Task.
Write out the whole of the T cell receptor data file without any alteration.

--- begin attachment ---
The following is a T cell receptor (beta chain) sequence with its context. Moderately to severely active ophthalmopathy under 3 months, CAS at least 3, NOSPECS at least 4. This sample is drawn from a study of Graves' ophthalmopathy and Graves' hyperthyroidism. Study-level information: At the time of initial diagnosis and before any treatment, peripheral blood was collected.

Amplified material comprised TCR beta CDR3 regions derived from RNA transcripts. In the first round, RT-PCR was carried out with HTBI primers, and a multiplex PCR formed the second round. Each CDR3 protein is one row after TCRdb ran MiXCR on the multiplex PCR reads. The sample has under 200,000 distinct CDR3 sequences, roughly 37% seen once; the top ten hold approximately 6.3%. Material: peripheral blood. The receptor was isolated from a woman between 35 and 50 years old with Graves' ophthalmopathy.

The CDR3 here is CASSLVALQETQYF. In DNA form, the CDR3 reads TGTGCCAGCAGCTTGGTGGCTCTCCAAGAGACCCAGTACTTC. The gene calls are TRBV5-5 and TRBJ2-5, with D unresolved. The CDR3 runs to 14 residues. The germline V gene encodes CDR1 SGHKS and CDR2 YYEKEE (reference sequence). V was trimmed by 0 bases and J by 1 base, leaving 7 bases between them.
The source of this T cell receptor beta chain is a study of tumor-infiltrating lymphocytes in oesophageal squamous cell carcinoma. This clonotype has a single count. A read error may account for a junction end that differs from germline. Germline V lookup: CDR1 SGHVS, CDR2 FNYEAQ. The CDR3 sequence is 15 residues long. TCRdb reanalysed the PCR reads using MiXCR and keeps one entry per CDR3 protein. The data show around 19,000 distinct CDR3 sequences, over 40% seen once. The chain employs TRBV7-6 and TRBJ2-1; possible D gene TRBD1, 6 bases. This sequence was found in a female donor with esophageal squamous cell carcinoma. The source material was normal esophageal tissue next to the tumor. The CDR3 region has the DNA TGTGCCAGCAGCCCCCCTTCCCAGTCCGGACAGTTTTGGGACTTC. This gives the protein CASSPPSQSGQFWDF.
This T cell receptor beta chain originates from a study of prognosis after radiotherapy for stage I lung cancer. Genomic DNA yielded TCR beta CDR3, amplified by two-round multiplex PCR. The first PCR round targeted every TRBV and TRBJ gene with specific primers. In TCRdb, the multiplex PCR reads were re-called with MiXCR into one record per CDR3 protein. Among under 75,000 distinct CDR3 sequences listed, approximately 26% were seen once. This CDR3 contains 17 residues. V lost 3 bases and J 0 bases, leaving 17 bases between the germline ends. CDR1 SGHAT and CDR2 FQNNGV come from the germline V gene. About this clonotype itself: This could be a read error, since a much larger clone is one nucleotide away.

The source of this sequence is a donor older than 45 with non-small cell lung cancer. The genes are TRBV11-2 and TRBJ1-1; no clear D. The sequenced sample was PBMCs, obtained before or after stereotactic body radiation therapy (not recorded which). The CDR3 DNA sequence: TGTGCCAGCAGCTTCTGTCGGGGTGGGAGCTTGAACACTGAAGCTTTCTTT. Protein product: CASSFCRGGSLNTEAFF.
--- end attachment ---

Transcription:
The following is a T cell receptor (beta chain) sequence with its context. Moderately to severely active ophthalmopathy under 3 months, CAS at least 3, NOSPECS at least 4. This sample is drawn from a study of Graves' ophthalmopathy and Graves' hyperthyroidism. Study-level information: At the time of initial diagnosis and before any treatment, peripheral blood was collected.

Amplified material comprised TCR beta CDR3 regions derived from RNA transcripts. In the first round, RT-PCR was carried out with HTBI primers, and a multiplex PCR formed the second round. Each CDR3 protein is one row after TCRdb ran MiXCR on the multiplex PCR reads. The sample has under 200,000 distinct CDR3 sequences, roughly 37% seen once; the top ten hold approximately 6.3%. Material: peripheral blood. The receptor was isolated from a woman between 35 and 50 years old with Graves' ophthalmopathy.

The CDR3 here is CASSLVALQETQYF. In DNA form, the CDR3 reads TGTGCCAGCAGCTTGGTGGCTCTCCAAGAGACCCAGTACTTC. The gene calls are TRBV5-5 and TRBJ2-5, with D unresolved. The CDR3 runs to 14 residues. The germline V gene encodes CDR1 SGHKS and CDR2 YYEKEE (reference sequence). V was trimmed by 0 bases and J by 1 base, leaving 7 bases between them.
The source of this T cell receptor beta chain is a study of tumor-infiltrating lymphocytes in oesophageal squamous cell carcinoma. This clonotype has a single count. A read error may account for a junction end that differs from germline. Germline V lookup: CDR1 SGHVS, CDR2 FNYEAQ. The CDR3 sequence is 15 residues long. TCRdb reanalysed the PCR reads using MiXCR and keeps one entry per CDR3 protein. The data show around 19,000 distinct CDR3 sequences, over 40% seen once. The chain employs TRBV7-6 and TRBJ2-1; possible D gene TRBD1, 6 bases. This sequence was found in a female donor with esophageal squamous cell carcinoma. The source material was normal esophageal tissue next to the tumor. The CDR3 region has the DNA TGTGCCAGCAGCCCCCCTTCCCAGTCCGGACAGTTTTGGGACTTC. This gives the protein CASSPPSQSGQFWDF.
This T cell receptor beta chain originates from a study of prognosis after radiotherapy for stage I lung cancer. Genomic DNA yielded TCR beta CDR3, amplified by two-round multiplex PCR. The first PCR round targeted every TRBV and TRBJ gene with specific primers. In TCRdb, the multiplex PCR reads were re-called with MiXCR into one record per CDR3 protein. Among under 75,000 distinct CDR3 sequences listed, approximately 26% were seen once. This CDR3 contains 17 residues. V lost 3 bases and J 0 bases, leaving 17 bases between the germline ends. CDR1 SGHAT and CDR2 FQNNGV come from the germline V gene. About this clonotype itself: This could be a read error, since a much larger clone is one nucleotide away.

The source of this sequence is a donor older than 45 with non-small cell lung cancer. The genes are TRBV11-2 and TRBJ1-1; no clear D. The sequenced sample was PBMCs, obtained before or after stereotactic body radiation therapy (not recorded which). The CDR3 DNA sequence: TGTGCCAGCAGCTTCTGTCGGGGTGGGAGCTTGAACACTGAAGCTTTCTTT. Protein product: CASSFCRGGSLNTEAFF.